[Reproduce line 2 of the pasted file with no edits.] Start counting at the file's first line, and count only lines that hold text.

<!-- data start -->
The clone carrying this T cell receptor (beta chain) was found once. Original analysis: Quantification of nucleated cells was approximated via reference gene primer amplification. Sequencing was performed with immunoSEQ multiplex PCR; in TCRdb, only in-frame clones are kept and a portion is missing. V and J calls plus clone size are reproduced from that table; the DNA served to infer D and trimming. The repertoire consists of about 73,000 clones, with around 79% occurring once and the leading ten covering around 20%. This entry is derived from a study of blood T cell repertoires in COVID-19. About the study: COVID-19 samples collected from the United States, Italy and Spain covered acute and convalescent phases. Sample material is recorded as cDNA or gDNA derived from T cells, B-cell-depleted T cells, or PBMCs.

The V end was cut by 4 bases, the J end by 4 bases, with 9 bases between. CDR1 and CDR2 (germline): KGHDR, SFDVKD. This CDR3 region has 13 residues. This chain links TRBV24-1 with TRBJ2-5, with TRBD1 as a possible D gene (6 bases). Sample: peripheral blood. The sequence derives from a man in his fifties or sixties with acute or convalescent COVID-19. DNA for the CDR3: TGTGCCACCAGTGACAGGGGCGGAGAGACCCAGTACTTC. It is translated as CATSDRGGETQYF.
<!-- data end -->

The V end was cut by 4 bases, the J end by 4 bases, with 9 bases between. CDR1 and CDR2 (germline): KGHDR, SFDVKD. This CDR3 region has 13 residues. This chain links TRBV24-1 with TRBJ2-5, with TRBD1 as a possible D gene (6 bases). Sample: peripheral blood. The sequence derives from a man in his fifties or sixties with acute or convalescent COVID-19. DNA for the CDR3: TGTGCCACCAGTGACAGGGGCGGAGAGACCCAGTACTTC. It is translated as CATSDRGGETQYF.